Nan Eckfeld

nanNan Eckfeld

In the winter of 2002, I was a healthy retiree, living in Kenton, OH. My husband and I were vacationing in Florida when my life slowed down enough for me to notice some strange things happening to my body. I felt some mild, menstrual-like pelvic cramps, and thought that was weird at age 67, but they were so mild I thought it was my irritable bowel syndrome. I noticed that my waist-bands were getting tighter, but I wasn’t gaining weight and I was still working out at the gym, so I decided it was an aging thing. When I sat down for a meal I felt full after eating only a few bites, then would be hungry again in an hour, but wrote that off to “shrinking my stomach” while watching my diet. I never dreamed that I was experiencing three of the classic, most common symptoms of early stage ovarian cancer. Like most women, I didn’t know that ovarian cancer had symptoms, let alone what they were, so I wasn’t worried about these unusual body changes. I blamed everything on age and diet.

A couple of months after our Florida trip, I had a minor surgical procedure for stress incontinence, and during that procedure my doctor did a thorough pelvic exam. She felt a large mass in the area of my left ovary. A CT scan confirmed it and she referred me to a Gynecologic Oncologist (GynOnc) for surgery. I still wasn’t worried because no one in my family had ever had ovarian cancer. Also, my GynOnc told me that 90% of these masses were benign and nothing he could feel was suspicious. And even better, the radiologist’s report from the CT scan suspected a cyst rather than a malignancy.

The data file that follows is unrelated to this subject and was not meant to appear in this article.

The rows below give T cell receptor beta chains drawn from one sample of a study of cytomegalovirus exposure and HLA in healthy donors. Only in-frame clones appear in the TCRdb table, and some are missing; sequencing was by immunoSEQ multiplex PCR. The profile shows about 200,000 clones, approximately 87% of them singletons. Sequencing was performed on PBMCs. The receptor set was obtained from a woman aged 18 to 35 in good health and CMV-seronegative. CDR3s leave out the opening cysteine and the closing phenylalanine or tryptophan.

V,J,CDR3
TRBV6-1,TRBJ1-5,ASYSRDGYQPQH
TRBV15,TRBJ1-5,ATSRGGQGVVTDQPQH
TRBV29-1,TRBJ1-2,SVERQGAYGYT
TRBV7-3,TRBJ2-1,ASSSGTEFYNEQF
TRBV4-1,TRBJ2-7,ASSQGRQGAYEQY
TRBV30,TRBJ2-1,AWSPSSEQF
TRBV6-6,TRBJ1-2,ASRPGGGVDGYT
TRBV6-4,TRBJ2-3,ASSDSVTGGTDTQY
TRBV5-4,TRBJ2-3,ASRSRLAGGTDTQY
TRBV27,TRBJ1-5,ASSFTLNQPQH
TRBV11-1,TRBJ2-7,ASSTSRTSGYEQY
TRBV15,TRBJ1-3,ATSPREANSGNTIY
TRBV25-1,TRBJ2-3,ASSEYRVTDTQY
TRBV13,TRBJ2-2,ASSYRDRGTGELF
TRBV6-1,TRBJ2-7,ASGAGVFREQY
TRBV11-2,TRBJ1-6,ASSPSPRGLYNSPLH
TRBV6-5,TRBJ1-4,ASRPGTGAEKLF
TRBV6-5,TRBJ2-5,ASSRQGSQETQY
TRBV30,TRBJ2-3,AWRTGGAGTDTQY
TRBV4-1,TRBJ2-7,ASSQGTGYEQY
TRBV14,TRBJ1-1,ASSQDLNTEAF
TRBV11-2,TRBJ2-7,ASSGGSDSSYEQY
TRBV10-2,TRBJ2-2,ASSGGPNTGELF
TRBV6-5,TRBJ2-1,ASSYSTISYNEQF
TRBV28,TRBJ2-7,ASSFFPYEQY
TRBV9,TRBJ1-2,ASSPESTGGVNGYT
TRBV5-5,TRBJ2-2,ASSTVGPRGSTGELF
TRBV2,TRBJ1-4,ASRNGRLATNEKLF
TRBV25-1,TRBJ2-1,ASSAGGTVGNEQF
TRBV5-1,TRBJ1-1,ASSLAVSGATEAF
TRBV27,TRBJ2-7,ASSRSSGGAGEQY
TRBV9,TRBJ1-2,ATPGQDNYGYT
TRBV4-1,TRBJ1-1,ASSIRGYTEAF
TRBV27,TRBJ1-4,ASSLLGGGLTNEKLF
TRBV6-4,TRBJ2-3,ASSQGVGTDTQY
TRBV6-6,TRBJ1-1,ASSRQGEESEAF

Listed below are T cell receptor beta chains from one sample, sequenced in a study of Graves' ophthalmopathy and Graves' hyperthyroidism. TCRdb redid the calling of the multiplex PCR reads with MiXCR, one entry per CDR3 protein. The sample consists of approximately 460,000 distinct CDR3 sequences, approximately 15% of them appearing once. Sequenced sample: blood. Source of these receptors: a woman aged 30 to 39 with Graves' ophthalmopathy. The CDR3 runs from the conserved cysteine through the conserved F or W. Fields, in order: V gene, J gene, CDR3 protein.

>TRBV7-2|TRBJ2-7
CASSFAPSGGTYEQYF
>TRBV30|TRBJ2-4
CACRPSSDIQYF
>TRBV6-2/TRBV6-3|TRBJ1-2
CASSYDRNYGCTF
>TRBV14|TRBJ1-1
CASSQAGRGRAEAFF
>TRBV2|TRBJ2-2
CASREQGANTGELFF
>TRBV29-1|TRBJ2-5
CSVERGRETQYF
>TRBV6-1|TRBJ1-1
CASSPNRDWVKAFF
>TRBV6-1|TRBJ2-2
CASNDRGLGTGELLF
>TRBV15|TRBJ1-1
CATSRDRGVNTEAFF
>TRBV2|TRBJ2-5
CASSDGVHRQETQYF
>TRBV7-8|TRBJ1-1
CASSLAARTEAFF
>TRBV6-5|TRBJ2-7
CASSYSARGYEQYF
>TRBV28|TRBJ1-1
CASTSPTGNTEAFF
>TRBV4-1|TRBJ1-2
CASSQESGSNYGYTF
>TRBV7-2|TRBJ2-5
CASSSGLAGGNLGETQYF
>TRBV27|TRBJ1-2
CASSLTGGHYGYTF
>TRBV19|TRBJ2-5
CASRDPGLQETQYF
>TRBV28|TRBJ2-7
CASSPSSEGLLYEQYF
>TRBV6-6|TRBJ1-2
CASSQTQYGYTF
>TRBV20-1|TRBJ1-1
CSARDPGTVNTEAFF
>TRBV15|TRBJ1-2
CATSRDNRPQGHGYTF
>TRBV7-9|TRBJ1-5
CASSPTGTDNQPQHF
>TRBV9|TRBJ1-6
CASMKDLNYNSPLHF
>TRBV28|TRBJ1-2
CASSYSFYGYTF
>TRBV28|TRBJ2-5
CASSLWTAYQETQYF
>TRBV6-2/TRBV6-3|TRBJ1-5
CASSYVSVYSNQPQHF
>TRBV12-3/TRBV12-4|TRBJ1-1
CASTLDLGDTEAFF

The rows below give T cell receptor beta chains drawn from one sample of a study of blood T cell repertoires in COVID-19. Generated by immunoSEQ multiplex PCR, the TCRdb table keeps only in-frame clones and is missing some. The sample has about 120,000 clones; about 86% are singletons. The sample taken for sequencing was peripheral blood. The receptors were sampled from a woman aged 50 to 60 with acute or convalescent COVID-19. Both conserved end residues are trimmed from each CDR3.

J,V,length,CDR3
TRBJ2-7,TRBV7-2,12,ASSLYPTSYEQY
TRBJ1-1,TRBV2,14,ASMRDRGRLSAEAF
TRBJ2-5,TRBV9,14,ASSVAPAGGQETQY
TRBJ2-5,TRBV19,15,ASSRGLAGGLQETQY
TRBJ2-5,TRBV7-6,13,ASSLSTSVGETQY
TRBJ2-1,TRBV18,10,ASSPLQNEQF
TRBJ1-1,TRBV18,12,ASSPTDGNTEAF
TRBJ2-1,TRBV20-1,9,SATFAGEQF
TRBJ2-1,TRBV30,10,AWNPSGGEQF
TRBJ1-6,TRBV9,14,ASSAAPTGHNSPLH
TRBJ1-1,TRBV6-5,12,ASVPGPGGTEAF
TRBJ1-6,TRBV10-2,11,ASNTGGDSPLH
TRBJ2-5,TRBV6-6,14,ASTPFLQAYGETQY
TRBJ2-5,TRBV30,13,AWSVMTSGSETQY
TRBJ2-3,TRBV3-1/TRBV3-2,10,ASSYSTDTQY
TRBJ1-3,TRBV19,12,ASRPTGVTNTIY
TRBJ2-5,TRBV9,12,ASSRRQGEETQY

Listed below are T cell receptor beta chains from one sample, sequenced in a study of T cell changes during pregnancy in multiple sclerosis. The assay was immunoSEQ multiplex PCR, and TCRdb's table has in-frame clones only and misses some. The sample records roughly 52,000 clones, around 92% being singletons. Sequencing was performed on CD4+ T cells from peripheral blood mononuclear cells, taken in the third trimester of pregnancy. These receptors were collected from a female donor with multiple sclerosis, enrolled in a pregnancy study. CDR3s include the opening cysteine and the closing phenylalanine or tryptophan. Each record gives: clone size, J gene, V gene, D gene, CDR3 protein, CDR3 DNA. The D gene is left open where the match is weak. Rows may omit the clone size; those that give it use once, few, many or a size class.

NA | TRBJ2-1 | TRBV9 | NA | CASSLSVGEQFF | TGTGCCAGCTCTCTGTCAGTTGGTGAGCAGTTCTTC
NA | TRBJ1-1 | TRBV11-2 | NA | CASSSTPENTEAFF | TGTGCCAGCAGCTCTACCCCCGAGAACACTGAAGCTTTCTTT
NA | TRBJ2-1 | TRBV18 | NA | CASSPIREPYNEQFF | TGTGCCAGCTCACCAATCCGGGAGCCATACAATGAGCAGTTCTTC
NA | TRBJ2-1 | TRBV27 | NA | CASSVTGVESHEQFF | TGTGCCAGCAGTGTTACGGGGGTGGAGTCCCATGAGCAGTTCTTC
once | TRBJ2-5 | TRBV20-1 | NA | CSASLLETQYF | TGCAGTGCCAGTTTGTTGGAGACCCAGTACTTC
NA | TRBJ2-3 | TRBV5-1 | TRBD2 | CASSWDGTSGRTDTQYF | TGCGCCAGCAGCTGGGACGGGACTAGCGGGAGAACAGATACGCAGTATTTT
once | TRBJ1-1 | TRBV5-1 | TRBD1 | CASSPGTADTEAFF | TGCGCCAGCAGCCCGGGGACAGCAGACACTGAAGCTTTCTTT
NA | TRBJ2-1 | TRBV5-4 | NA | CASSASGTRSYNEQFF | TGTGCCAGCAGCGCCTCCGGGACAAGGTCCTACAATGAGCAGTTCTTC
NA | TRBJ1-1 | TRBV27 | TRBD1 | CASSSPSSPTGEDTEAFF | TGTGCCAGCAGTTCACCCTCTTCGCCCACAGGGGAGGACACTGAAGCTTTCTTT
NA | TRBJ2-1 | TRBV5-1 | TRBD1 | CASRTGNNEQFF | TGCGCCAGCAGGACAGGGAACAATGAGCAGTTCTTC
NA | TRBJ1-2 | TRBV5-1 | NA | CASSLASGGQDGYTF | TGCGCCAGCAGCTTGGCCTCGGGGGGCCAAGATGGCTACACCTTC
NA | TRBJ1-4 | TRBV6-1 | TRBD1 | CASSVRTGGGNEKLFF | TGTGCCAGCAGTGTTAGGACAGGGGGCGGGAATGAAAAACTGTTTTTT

The frozen section during surgery also said it was not malignant, but they were all wrong. The final lab report, shared with me three days later on my way out the door of the hospital, confirmed ovarian cancer. Although my grapefruit sized tumor was at Stage I, meaning that it had not spread beyond the ovary, it ruptured during surgery, so my doctor recommended the routine six rounds of chemotherapy. That was a tough choice – 80% chance I was already cured or 95% if I did the chemo. I finally decided it was worth the risk of possible long-lasting chemo side-effects for the comfort of knowing I had done everything possible to avoid a cancer recurrence. My 12 grandkids definitely influenced my decision to do the chemo.

In 2002, most people my age weren’t in the habit of doing internet research about medical issues, and I was no exception. Because of my doctor’s reassurances, I failed to do my homework and therefore I didn’t know to ask about my CA125 test number. I later learned that no pre-surgical CA125 blood test had been done. Had I known to ask for the test results, I‘m sure it would not have been overlooked. Because of this, I had no way of knowing if it even worked for me – I had to assume that it did and that my periodic CA125 tests checking for recurrence were valid. But, that feeling of uncertainty was always there.